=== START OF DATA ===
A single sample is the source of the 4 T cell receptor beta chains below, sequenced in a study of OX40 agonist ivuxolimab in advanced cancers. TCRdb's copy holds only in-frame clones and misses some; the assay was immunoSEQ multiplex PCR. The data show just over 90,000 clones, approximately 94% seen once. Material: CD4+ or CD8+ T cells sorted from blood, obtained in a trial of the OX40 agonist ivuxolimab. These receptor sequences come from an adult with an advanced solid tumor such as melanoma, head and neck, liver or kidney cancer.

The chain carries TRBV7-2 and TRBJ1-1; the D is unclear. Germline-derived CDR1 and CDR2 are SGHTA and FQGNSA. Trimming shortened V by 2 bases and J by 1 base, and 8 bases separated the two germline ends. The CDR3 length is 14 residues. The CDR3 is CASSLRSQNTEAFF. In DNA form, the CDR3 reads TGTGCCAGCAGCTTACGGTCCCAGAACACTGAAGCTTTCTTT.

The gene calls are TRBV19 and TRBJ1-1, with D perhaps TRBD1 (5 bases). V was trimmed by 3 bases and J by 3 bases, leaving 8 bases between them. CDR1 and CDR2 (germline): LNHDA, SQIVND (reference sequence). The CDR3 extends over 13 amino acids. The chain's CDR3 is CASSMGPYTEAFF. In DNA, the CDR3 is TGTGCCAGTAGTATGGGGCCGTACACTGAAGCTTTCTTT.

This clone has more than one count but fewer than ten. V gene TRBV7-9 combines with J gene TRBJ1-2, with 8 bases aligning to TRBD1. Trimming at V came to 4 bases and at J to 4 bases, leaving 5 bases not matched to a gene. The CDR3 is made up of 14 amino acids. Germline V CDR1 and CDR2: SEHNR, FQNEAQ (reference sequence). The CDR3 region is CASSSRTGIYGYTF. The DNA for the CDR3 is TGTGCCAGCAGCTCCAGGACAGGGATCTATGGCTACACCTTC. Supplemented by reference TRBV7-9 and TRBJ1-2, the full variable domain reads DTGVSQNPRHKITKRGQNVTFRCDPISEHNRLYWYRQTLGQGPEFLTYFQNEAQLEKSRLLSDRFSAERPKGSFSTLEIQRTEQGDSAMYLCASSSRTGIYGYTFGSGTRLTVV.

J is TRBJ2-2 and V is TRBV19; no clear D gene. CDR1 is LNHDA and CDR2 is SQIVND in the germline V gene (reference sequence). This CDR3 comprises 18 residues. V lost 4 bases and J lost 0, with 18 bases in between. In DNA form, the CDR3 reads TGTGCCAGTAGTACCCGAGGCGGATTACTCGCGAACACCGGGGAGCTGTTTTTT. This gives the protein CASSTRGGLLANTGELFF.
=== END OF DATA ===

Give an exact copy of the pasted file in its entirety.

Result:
A single sample is the source of the 4 T cell receptor beta chains below, sequenced in a study of OX40 agonist ivuxolimab in advanced cancers. TCRdb's copy holds only in-frame clones and misses some; the assay was immunoSEQ multiplex PCR. The data show just over 90,000 clones, approximately 94% seen once. Material: CD4+ or CD8+ T cells sorted from blood, obtained in a trial of the OX40 agonist ivuxolimab. These receptor sequences come from an adult with an advanced solid tumor such as melanoma, head and neck, liver or kidney cancer.

The chain carries TRBV7-2 and TRBJ1-1; the D is unclear. Germline-derived CDR1 and CDR2 are SGHTA and FQGNSA. Trimming shortened V by 2 bases and J by 1 base, and 8 bases separated the two germline ends. The CDR3 length is 14 residues. The CDR3 is CASSLRSQNTEAFF. In DNA form, the CDR3 reads TGTGCCAGCAGCTTACGGTCCCAGAACACTGAAGCTTTCTTT.

The gene calls are TRBV19 and TRBJ1-1, with D perhaps TRBD1 (5 bases). V was trimmed by 3 bases and J by 3 bases, leaving 8 bases between them. CDR1 and CDR2 (germline): LNHDA, SQIVND (reference sequence). The CDR3 extends over 13 amino acids. The chain's CDR3 is CASSMGPYTEAFF. In DNA, the CDR3 is TGTGCCAGTAGTATGGGGCCGTACACTGAAGCTTTCTTT.

This clone has more than one count but fewer than ten. V gene TRBV7-9 combines with J gene TRBJ1-2, with 8 bases aligning to TRBD1. Trimming at V came to 4 bases and at J to 4 bases, leaving 5 bases not matched to a gene. The CDR3 is made up of 14 amino acids. Germline V CDR1 and CDR2: SEHNR, FQNEAQ (reference sequence). The CDR3 region is CASSSRTGIYGYTF. The DNA for the CDR3 is TGTGCCAGCAGCTCCAGGACAGGGATCTATGGCTACACCTTC. Supplemented by reference TRBV7-9 and TRBJ1-2, the full variable domain reads DTGVSQNPRHKITKRGQNVTFRCDPISEHNRLYWYRQTLGQGPEFLTYFQNEAQLEKSRLLSDRFSAERPKGSFSTLEIQRTEQGDSAMYLCASSSRTGIYGYTFGSGTRLTVV.

J is TRBJ2-2 and V is TRBV19; no clear D gene. CDR1 is LNHDA and CDR2 is SQIVND in the germline V gene (reference sequence). This CDR3 comprises 18 residues. V lost 4 bases and J lost 0, with 18 bases in between. In DNA form, the CDR3 reads TGTGCCAGTAGTACCCGAGGCGGATTACTCGCGAACACCGGGGAGCTGTTTTTT. This gives the protein CASSTRGGLLANTGELFF.